If your vehicle was manufactured after 1996 and sold in the USA, it contains an On Board Diagnostic (OBD) computer that captures information about how it’s running. OBD II is version 2.0 of the standard for communicating this information for cars and light trucks since 1996.
The information tracked by the OBD II system was originally intended to monitor the engine’s emissions and track down problems that caused cars to pollute more than normal. Today, however, manufacturers have extended the standard to contain a lot more data about problems and performance, including ABS, transmission, engine problems, etc. If there is a problem with the car your car’s “check engine” light will go on and in most cases code or codes are stored. You will need an OBD II reader in order to scan the codes from your car’s computer.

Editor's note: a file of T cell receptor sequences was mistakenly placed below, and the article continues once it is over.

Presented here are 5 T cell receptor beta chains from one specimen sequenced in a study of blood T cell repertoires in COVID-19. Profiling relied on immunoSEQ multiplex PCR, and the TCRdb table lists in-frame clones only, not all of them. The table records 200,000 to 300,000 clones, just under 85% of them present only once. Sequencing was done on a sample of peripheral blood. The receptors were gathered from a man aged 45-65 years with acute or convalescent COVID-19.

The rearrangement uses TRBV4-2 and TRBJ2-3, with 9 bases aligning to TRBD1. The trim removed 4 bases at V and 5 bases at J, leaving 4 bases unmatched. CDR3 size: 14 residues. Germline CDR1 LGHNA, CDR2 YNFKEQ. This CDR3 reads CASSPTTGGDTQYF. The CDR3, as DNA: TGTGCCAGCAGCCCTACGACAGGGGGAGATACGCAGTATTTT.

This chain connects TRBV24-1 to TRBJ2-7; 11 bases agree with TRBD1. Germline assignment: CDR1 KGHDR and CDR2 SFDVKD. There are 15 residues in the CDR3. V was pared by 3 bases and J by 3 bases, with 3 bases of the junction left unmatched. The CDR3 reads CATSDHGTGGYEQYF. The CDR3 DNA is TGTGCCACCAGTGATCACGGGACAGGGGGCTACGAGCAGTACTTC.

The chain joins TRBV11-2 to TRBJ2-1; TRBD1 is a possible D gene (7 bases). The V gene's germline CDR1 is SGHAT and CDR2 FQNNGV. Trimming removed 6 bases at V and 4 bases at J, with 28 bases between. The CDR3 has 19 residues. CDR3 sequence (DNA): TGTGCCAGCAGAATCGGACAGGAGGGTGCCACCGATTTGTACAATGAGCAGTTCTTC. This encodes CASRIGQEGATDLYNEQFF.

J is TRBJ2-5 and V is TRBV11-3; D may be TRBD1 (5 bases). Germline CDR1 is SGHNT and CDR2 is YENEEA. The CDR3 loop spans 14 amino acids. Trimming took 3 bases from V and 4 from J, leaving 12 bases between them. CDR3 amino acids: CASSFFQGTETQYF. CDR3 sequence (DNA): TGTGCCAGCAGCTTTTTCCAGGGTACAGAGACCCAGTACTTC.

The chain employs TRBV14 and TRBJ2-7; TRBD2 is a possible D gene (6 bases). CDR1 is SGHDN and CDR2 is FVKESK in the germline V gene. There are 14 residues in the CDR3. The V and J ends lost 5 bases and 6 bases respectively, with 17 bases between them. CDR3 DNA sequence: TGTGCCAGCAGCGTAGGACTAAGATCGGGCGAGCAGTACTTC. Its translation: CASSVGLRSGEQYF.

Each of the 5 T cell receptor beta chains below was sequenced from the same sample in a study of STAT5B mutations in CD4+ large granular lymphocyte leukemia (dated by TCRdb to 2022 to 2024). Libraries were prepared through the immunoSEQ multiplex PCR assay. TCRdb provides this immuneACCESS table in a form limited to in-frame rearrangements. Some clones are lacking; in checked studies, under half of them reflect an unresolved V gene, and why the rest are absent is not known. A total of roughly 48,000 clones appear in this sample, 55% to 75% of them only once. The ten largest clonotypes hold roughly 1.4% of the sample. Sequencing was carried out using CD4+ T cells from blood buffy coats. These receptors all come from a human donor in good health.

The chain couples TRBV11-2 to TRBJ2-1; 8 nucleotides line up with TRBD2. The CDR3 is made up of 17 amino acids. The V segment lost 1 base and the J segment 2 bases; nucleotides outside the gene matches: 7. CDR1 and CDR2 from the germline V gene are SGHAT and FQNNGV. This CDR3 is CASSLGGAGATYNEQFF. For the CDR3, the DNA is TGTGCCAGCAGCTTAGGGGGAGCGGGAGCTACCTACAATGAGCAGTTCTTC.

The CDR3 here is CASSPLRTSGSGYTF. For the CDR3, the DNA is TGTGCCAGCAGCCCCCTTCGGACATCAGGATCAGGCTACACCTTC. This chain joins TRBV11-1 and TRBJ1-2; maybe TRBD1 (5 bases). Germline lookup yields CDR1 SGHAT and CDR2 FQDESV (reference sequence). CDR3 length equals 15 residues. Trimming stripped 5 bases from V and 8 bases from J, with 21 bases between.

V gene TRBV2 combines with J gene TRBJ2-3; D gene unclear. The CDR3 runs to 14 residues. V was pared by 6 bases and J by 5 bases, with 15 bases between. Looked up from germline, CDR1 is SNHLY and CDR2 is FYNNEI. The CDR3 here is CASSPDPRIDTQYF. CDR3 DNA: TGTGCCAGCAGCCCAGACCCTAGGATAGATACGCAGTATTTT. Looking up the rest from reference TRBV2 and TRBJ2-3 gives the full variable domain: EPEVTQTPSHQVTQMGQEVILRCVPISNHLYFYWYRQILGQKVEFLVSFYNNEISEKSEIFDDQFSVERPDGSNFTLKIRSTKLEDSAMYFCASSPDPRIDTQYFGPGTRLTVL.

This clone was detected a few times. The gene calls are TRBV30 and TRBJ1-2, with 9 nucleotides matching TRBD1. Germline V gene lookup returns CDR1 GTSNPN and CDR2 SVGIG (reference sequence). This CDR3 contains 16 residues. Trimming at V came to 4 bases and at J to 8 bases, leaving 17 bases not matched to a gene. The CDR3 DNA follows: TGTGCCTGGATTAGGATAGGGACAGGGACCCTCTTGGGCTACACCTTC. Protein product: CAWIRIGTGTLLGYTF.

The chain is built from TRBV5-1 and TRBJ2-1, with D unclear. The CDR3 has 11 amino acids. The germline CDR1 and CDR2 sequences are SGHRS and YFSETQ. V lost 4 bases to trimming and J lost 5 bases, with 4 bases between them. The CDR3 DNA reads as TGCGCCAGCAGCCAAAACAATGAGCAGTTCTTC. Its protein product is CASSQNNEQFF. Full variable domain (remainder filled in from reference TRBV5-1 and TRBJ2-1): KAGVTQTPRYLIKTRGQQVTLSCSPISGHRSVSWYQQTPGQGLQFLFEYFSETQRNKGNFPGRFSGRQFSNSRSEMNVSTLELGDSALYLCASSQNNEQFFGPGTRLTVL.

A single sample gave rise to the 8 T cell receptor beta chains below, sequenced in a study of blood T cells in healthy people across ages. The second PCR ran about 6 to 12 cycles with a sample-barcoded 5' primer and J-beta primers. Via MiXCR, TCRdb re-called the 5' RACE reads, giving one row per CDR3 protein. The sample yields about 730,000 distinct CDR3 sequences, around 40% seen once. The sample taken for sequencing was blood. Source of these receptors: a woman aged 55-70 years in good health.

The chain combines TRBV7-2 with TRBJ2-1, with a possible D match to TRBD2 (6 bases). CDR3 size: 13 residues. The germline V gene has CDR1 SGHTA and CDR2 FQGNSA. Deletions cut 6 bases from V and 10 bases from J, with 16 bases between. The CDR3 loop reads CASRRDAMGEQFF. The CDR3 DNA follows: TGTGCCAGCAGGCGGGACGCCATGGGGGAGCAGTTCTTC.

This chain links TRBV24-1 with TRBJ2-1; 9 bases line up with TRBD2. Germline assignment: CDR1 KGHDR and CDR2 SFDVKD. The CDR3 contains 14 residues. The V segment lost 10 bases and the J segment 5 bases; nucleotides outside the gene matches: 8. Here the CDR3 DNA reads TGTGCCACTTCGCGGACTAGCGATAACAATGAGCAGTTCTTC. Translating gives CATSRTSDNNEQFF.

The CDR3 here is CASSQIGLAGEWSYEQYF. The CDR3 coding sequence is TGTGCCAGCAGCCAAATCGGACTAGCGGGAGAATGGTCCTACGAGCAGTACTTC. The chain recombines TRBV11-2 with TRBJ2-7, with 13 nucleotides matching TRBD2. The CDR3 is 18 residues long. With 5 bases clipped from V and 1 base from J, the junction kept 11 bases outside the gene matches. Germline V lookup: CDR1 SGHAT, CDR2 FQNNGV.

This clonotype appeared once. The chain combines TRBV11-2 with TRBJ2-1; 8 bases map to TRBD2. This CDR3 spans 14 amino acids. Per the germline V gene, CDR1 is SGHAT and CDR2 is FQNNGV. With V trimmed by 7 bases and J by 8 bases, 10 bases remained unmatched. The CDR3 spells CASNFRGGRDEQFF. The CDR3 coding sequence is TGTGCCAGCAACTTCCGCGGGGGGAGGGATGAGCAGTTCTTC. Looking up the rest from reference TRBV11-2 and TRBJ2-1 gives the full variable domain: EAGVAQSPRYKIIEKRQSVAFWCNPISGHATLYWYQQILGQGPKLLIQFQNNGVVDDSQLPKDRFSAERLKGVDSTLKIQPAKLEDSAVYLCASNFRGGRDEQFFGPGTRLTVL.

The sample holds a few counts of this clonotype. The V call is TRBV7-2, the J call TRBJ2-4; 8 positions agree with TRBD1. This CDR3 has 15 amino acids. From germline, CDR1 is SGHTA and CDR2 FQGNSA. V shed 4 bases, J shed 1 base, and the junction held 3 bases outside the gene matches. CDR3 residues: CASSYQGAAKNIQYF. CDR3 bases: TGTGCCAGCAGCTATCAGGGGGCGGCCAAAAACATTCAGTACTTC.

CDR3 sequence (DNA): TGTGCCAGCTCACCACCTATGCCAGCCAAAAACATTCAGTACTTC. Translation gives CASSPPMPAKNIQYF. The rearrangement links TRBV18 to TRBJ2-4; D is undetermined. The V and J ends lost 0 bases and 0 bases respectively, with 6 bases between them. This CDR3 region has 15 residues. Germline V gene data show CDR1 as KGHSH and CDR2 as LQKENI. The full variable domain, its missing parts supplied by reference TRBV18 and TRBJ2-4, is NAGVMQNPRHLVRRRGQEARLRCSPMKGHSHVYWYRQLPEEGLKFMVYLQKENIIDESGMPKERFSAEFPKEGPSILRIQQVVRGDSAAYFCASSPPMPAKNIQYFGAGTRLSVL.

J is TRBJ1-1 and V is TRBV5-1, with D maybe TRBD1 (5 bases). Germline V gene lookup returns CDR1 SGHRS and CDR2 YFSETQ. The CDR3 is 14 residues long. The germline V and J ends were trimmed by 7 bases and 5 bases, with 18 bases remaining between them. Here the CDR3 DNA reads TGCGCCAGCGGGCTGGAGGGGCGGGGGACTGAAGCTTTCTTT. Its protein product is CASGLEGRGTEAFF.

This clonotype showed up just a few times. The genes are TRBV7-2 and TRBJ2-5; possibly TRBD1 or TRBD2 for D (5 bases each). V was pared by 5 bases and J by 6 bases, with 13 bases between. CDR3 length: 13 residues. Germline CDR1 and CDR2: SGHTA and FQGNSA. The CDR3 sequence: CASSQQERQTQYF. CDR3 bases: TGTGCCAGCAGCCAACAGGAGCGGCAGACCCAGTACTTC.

These OBD II scanners will display the code and depending on the scanner’s type the description will be displayed by the scanner, or you may have to look it up in a booklet or online.